Obama presses Abbas to help break stalemate
Both sides of Israeli-Palestinian divide must take political risks, says US president
Mahmoud Abbas with Barack Obama at the White House. The Palestinian leader acknowledged that time was running out for Middle East negotiation. EPA/Jim Lo Scalzo
President Barack Obama yesterday pressed Palestinian president Mahmoud Abbas to help break the stalemate in US-brokered peace talks with Israel, saying leaders on both sides must take political risks before an April deadline.
In White House talks overshadowed by the Ukraine crisis, Mr Abbas acknowledged that time was running out for Middle East negotiations and called on Israel to proceed with the release of a final group of Palestinian prisoners by the end of March to show it is serious about peace efforts.
Mr Obama, who met Israeli prime minister Benjamin Netanyahu two weeks ago, made clear that he was not giving up on the faltering peace process, despite widespread pessimism about reaching a “framework” deal to extend talks beyond an April 29th deadline.
“It’s very hard,” Mr Obama said, with Mr Abbas sitting beside him in the Oval Office. “We’re going to have to take some tough political decisions and risks if we’re able to move it forward, and I hope that we can continue to see progress in the coming days and weeks.”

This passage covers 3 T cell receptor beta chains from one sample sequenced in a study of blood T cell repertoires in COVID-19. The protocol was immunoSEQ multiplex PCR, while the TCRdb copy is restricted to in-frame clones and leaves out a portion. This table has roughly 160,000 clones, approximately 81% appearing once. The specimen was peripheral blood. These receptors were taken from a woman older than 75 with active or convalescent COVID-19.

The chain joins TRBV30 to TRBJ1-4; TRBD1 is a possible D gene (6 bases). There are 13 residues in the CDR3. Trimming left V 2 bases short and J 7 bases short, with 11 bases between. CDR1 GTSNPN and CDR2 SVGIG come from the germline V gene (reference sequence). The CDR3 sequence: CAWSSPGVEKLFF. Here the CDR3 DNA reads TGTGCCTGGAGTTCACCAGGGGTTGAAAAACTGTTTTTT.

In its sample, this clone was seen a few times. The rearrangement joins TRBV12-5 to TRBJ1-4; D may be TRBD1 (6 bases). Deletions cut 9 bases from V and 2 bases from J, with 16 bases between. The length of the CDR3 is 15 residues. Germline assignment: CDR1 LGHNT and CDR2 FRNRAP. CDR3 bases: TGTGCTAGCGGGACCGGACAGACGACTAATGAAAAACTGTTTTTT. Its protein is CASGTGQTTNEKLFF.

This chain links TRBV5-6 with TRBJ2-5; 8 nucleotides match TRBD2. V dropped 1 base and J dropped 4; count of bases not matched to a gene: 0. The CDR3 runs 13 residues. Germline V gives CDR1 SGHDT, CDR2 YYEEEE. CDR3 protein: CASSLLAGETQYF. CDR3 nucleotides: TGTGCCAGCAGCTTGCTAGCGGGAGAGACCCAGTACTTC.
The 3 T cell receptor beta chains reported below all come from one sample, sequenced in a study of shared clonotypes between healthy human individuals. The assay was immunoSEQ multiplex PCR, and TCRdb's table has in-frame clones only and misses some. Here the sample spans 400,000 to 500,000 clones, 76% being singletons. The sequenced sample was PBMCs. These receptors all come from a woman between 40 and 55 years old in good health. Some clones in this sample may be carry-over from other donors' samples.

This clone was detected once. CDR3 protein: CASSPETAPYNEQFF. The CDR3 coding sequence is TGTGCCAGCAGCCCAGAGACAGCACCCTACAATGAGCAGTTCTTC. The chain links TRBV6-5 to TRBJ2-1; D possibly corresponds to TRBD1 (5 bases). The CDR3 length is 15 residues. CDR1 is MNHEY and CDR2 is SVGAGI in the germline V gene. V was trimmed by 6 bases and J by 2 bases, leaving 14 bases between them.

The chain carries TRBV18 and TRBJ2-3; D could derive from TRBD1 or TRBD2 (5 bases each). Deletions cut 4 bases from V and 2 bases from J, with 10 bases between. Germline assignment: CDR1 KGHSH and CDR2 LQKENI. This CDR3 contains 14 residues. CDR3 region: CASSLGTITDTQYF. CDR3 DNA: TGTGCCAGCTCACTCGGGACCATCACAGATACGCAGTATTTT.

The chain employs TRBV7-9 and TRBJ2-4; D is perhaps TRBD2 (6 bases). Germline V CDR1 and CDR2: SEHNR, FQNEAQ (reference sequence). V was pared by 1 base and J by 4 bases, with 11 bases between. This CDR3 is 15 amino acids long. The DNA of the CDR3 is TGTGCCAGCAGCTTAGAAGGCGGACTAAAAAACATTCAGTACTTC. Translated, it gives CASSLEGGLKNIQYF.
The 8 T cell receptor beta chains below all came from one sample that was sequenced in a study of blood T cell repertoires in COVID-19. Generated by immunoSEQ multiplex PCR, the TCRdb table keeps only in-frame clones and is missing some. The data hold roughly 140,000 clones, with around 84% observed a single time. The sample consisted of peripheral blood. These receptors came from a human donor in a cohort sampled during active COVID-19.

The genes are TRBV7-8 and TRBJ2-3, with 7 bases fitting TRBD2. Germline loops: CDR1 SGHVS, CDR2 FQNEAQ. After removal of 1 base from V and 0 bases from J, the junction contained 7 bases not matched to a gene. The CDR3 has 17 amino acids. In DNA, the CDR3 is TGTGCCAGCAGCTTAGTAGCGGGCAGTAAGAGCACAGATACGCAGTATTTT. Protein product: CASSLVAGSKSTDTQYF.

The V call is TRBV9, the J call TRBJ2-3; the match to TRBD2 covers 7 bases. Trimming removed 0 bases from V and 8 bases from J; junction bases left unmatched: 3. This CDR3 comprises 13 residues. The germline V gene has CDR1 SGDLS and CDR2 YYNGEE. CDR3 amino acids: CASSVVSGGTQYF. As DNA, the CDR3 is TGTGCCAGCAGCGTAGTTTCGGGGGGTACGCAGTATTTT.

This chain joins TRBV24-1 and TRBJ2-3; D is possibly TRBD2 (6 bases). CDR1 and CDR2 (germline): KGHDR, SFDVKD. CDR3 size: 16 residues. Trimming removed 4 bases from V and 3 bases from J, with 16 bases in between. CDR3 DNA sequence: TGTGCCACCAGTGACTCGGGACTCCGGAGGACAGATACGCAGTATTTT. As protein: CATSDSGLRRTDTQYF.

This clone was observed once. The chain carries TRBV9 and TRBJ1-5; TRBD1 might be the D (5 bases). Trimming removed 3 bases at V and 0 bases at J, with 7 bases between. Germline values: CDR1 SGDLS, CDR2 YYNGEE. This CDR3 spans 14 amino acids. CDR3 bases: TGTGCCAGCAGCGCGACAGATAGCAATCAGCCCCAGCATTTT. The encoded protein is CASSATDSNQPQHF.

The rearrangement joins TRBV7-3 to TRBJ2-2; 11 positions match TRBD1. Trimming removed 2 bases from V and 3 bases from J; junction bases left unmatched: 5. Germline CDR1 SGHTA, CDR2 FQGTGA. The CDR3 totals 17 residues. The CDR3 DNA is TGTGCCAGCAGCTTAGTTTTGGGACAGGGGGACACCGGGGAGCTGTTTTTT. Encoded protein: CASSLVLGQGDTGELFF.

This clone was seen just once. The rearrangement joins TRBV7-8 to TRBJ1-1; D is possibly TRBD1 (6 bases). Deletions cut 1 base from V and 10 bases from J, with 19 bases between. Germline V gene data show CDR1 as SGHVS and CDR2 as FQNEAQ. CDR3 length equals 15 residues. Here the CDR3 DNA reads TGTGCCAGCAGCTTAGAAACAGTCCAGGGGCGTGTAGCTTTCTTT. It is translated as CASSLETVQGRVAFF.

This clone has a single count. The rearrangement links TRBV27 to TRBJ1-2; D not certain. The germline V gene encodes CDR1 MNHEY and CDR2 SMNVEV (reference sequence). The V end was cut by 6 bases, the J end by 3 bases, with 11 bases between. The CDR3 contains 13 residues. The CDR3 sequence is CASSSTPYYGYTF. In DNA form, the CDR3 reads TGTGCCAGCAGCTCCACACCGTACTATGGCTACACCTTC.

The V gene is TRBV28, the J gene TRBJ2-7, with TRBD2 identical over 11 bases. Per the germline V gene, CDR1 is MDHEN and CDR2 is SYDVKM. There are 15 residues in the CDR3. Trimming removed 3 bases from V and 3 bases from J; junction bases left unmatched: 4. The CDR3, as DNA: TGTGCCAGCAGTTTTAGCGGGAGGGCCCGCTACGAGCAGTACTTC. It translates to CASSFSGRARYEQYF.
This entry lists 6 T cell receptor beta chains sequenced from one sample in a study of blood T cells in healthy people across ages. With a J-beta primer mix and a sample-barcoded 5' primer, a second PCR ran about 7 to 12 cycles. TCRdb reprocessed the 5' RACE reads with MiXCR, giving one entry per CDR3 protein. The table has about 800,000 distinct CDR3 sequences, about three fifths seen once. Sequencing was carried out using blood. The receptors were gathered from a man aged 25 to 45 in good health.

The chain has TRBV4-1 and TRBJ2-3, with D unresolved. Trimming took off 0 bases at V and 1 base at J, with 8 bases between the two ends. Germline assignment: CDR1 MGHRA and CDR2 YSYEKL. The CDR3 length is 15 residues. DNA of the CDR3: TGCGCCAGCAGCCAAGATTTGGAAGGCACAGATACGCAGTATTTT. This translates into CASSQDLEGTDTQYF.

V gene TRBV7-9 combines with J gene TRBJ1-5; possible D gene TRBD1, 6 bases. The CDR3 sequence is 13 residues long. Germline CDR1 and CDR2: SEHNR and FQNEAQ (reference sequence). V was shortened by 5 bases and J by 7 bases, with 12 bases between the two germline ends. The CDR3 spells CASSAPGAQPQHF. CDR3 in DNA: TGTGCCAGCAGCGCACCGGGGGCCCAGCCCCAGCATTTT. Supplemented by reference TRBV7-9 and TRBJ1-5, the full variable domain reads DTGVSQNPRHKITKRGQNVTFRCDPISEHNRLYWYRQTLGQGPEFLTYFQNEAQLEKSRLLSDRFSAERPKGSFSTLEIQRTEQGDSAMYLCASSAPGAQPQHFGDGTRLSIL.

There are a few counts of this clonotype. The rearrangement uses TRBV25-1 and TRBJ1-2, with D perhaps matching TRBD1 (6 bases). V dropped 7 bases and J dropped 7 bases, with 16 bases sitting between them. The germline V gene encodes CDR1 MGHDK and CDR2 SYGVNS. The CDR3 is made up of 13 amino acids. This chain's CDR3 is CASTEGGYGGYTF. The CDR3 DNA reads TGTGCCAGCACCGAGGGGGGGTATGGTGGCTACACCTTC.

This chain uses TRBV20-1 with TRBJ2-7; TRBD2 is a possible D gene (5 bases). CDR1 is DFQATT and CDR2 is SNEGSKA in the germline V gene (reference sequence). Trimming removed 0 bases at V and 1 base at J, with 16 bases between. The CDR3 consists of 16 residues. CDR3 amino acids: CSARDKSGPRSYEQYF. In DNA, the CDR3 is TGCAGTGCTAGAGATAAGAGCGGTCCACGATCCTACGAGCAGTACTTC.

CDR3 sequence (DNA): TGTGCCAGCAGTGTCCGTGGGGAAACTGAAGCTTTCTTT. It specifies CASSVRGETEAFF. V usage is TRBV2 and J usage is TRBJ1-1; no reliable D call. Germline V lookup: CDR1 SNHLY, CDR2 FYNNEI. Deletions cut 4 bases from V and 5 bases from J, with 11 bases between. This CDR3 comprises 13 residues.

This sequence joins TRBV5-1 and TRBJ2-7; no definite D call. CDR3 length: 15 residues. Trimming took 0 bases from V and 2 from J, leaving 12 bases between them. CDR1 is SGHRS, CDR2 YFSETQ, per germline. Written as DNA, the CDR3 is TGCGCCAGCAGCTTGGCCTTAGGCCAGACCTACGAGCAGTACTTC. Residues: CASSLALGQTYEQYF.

One of the main stumbling blocks is Mr Netanyahu’s demand that Mr Abbas explicitly recognise Israel as a Jewish state. The Palestinians have refused, saying such a concession would destroy their own narrative for nationhood.
Without acknowledging Israel as a nation-state of the Jewish people, Mr Abbas reminded Mr Obama that Palestinians have accepted the “legitimacy” of Israel since 1988, and in 1993 “we recognised the state of Israel.”
Washington has endorsed the Israeli position but says the issue should not be a roadblock to diplomatic progress at this stage and should be dealt with in future negotiations.
Making a foray into Middle East diplomacy after a failed first-term peace effort, Mr Obama insisted that, after decades of on-off negotiations, the likely contours of any final peace agreement are well known.
“Everybody understands what the outlines of a peace deal would look like, involving a territorial compromise on both sides based on ‘67 lines with mutually agreed-upon swaps that would ensure that Israel was secure but would also ensure that the Palestinians have a sovereign state,” he said. – (Reuters)